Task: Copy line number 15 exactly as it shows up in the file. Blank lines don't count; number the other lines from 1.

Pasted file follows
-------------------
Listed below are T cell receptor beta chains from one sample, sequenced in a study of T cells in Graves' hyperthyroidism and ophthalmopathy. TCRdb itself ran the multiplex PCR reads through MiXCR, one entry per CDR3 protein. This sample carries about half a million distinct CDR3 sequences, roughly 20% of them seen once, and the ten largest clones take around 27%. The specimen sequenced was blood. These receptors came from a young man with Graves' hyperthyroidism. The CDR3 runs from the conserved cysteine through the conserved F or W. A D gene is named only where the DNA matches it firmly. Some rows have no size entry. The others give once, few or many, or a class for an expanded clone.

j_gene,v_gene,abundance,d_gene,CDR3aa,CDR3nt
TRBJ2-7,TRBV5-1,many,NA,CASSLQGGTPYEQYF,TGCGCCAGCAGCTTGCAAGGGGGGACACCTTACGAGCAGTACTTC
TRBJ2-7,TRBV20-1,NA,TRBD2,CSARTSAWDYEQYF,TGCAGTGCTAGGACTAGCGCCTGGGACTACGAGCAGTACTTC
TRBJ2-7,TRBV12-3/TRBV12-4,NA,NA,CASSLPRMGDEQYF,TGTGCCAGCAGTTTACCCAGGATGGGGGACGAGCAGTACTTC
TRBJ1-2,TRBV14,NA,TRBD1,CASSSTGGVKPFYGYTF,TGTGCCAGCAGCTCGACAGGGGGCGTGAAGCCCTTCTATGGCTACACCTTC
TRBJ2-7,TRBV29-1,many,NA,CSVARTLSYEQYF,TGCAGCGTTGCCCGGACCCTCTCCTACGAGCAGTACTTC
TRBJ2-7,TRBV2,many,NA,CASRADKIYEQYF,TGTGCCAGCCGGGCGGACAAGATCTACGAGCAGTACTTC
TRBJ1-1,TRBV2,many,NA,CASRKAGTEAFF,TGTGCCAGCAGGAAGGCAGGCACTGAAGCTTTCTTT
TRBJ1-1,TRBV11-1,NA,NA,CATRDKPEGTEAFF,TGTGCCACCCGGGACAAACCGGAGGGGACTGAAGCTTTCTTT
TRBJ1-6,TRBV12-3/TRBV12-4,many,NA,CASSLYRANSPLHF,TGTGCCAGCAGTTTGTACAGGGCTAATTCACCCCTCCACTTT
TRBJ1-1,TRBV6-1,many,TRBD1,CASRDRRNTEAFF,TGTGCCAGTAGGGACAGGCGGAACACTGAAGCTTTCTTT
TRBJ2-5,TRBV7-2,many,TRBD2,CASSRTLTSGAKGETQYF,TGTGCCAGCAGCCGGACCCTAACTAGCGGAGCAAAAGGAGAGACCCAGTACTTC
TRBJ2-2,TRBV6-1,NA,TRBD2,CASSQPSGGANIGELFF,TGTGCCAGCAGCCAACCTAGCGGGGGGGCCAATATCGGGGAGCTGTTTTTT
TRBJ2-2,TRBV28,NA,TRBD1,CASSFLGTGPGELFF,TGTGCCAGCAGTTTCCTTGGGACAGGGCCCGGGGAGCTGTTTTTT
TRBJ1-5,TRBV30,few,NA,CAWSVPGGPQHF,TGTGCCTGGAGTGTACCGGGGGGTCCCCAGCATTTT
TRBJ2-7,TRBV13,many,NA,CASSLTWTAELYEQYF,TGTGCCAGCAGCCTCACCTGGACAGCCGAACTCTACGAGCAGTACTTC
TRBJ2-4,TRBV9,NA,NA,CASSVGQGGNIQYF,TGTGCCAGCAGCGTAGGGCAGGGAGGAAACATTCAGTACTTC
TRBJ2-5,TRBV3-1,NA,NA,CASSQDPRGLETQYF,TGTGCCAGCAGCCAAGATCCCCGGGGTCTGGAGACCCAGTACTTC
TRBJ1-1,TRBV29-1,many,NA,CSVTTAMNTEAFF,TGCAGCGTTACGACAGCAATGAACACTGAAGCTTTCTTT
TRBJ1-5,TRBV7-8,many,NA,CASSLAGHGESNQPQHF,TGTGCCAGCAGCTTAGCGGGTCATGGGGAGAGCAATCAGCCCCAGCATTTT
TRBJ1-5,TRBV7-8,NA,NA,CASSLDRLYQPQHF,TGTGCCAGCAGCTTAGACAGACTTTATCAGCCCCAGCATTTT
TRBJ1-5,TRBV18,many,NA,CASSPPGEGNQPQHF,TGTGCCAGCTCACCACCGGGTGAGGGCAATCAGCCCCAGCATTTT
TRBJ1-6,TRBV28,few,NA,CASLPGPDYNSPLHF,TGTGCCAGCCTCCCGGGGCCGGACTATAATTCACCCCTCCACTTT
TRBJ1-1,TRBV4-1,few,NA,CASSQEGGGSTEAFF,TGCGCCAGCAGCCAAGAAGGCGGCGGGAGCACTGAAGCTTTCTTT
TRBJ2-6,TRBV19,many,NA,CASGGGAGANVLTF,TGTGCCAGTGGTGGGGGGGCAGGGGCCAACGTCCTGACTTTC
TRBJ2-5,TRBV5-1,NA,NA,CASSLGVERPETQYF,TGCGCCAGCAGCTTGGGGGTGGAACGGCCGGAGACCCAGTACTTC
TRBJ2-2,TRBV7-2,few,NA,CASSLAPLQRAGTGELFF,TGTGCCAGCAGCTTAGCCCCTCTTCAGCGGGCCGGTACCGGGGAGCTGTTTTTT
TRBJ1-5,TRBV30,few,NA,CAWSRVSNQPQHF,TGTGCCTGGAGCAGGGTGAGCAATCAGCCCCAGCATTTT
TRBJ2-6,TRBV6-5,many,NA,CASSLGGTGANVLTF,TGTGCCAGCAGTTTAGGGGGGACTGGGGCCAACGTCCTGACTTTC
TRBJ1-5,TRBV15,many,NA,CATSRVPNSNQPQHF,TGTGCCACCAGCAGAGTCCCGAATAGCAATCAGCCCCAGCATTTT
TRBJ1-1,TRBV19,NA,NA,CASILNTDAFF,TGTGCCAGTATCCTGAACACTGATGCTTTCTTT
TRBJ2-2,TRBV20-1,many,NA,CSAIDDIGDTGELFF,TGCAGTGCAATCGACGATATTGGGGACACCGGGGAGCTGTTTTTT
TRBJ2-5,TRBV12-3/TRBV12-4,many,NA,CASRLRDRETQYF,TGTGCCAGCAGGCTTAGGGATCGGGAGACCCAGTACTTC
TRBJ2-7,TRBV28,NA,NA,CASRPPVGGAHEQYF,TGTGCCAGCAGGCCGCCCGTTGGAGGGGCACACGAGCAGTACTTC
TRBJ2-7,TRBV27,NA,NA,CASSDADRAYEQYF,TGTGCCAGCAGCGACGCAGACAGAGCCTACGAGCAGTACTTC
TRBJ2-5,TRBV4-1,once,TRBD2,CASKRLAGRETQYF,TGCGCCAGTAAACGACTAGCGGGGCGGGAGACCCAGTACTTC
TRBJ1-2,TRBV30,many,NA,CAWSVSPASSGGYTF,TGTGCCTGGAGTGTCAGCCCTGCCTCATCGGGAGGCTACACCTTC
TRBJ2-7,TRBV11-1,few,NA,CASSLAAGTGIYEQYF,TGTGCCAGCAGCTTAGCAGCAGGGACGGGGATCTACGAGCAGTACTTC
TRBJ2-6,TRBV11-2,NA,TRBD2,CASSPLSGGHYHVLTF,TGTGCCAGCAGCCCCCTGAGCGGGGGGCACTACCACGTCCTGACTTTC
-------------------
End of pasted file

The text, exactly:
TRBJ2-2,TRBV28,NA,TRBD1,CASSFLGTGPGELFF,TGTGCCAGCAGTTTCCTTGGGACAGGGCCCGGGGAGCTGTTTTTT